– Bill Cook
    Mar 9 '20 at 15:36

Based on a suggestion I once found here on MESE, my class last term proved (via Green’s theorem) the existence of a linear planimeter, showing how it could mechanically measure the area of a shape.

When we were done with the proof, I brought out the one I built at home from scrap wood:

Homemade linear planimeter made of wood

Figure 1: The red arm freely pivots on a block that is constrained to move linearly (sliding between two fixed pieces of wood, shown on the left). At the end of the arm is a piece of wire used to trace around a closed, oriented curve. On the arm is a wheel (also wood) that turns when the arm pivots so that the wire moves parallel to the oriented curve.

Linear planimeter measuring wheel

Figure 2: Blow-up of the wheel, which I marked-off in tenths of a rotation. Note the red mark used to count whole rotations.

To test it, I drew a circle with a compass, and had a student measure it and determine its area with $\pi r^2$. I used the planimeter, having another student count the net change in number of rotations of the wheel. Students were surprised that our answers for the area were within 2% of each other. Then, we tested it with a print-out of a region between the x-axis and a complicated curve. [I prepared this sheet in advance, scaling it nicely so the planimeter would be able to trace around it.] We all agreed that computing the area by hand would be very difficult, so we used Wolfram|Alpha. Again, the planimeter's value of the area was close to Wolfram|Alpha's.

Finally, I brought out a polar planimeter I got on Ebay and the class oohed-and-ahed at the improved precision and accuracy when we used it to find the area of the circle and the "complicated curve" area. We did not go through the details of proving why the pivot could be on a fixed circle for the polar planimeter (as opposed to a fixed line in the linear case), but I suggested this as an interesting exploration for those who wanted to further explore the topic.

Polar planimeter Figure 3: $10 vintage planimeter from Ebay

Sketch of the proof that students worked through (with some help):

  • First, we drew an oriented curve that passed near a straight axis. [The axis represents the straight path that the planimeter's pivot slides on.] From the axis, segments of fixed length $L$ are drawn to points on the curve. These segments represent the fixed distance from the planimeter's pivot to the point of the wire at the end of the arm. This wire will trace along every point $(x,y)$ on the curve.

Oriented curve with vector V connecting point from x axis to point x,y on the curve. Vector F is perpendicular to vector V.

Figure 4: Set-up for creating a vector field

  • Now, we created our vector field by first considering a vector $\vec{v}$ that points from some arbitrary point $(a, 0)$ to the point $(x, y)$ on the curve. Our vector $\vec{F}(x,y)$ will be a unit vector, perpendicular to $\vec{v}$, and oriented in the same direction as the curve. Since $(a, 0)$ is assumed to be on a straight line, with the Pythagorean theorem, students found that $\vec{F}(x,y) = \langle \frac{-y}{L}, \frac{\sqrt{L^2-y^2}}{L} \rangle$.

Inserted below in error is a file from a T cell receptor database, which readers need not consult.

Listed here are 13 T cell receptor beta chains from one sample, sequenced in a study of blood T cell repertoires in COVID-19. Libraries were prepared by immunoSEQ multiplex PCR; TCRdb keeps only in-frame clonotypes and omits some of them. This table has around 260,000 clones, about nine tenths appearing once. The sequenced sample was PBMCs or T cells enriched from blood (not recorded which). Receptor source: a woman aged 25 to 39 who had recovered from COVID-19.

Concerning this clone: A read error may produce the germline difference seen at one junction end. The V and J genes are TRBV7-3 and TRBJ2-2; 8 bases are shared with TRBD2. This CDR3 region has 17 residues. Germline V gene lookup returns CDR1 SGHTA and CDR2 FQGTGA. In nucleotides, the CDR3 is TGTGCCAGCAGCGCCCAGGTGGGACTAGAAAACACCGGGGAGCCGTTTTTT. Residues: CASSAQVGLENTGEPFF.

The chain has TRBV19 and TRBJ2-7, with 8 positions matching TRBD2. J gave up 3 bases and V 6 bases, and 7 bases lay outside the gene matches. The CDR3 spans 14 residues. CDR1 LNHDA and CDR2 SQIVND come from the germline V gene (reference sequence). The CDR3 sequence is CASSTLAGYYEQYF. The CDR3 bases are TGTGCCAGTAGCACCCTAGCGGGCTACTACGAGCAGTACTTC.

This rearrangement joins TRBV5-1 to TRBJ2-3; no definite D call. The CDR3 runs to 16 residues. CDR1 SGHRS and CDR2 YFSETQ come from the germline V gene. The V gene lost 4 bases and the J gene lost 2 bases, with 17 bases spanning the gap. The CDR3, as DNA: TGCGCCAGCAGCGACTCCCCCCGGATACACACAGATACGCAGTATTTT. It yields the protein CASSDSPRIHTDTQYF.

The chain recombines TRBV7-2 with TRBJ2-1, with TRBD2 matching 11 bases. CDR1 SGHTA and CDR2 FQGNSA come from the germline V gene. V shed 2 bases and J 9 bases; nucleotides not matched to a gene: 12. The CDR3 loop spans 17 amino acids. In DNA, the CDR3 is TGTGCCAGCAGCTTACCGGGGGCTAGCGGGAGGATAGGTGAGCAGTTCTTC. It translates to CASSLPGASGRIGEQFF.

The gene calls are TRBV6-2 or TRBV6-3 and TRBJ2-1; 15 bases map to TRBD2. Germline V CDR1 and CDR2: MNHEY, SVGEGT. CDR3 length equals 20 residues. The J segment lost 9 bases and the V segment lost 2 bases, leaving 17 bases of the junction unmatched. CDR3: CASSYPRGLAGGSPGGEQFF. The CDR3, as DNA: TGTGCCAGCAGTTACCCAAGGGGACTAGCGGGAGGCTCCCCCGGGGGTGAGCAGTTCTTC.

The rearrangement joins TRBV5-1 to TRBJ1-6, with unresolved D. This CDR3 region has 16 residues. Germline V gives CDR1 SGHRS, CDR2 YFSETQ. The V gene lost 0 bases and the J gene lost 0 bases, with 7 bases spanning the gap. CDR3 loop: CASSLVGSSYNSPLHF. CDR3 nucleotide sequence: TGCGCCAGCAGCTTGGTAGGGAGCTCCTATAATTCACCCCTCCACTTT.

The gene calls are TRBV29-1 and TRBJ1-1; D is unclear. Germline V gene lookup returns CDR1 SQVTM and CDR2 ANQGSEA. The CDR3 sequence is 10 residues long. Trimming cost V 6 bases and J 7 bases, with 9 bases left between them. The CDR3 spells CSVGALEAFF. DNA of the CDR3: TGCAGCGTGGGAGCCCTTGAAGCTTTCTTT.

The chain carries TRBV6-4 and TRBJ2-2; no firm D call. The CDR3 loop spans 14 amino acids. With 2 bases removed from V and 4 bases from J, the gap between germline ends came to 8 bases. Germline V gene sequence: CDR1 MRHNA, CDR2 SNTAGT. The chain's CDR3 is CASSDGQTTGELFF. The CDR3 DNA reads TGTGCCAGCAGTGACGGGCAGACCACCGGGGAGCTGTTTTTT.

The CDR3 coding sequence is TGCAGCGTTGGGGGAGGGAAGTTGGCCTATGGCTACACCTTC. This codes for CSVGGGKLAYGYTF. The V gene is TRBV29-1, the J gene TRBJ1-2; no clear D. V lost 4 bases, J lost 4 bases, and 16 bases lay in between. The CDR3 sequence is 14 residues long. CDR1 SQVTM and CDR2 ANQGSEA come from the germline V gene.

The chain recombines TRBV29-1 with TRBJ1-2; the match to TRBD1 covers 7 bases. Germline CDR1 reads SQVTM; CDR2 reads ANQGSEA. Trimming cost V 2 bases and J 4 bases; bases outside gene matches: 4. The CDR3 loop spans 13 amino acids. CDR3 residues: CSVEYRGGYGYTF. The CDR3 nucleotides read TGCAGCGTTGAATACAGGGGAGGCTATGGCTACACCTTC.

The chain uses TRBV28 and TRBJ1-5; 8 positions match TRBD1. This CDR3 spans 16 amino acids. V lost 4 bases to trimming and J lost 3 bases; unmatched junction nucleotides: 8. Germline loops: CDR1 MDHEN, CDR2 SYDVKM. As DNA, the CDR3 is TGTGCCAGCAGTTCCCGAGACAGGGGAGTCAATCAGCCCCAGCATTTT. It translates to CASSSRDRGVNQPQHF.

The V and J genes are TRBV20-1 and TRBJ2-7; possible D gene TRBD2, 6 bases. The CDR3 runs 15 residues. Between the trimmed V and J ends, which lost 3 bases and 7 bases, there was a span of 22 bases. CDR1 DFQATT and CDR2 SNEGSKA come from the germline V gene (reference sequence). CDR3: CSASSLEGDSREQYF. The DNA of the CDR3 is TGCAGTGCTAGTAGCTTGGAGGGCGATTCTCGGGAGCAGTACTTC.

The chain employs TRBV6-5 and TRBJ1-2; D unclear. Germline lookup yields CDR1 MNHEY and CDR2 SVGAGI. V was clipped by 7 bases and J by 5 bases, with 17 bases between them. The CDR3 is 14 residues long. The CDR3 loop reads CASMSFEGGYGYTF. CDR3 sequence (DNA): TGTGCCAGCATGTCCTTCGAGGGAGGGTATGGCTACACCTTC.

• Next, they determine that $curl \vec{F}$ is constant.

  • Finally, they use Green's Theorem to compute $L \int_C \vec{F}\cdot d\vec{r}$, seeing that it represents the area of the region enclosed by the curve $C$, and is calculated by: $L \times ($how far the wheel rolled$)$

Conclusion: I liked this application as it was right at their ability level skill-wise (using Green's Theorem), and because it pushed them conceptually (considering and writing the equation of a vector field that measures something physical, other than the typical examples explored in class: electricity/magnetism, gravity).

  • $\begingroup$ Very cool. I want one. $\endgroup$ Mar 12 '20 at 1:38

I have couple point five suggestions that are different ideas from the previous comment/answers:

  1. Do an application that uses the techniques they have already learned. This won't open a new topic math-wise before the break. And gives natural review. And can be made self-contained and defined in scope. Note, when I say "application", I don't mean a derivation into another math topic. I mean something in engineering or physics or chemistry or business or the like. In particular, look for something in data science or computers or the like (a Google search shows entire texts around this topic). Note, the point is really just a review and self contained. It's not like you have to turn them into radio engineers...but a little practice in applied word problems (regardless of exact field) is a good change of mental frame.

  2. Do a general review/drill day. Make it interactive by having an exercise sheet and a plan for how to march through the hour. Note that if you say (and mean it!) that the hour will help them with upcoming exams, that will get their attention.

2.5. (Related to 2, but little funner but less didactic.) "Vector Calc Jeopardy": very easy on the chalkboard--draw the grid, have questions ready, divide the room into teams, appoint a scorekeeper and answer-spotter (from the teams raising hands), insist that they answer "in the form of a question", etc. It's a bit more of a social interaction and a nice head out to the holidays...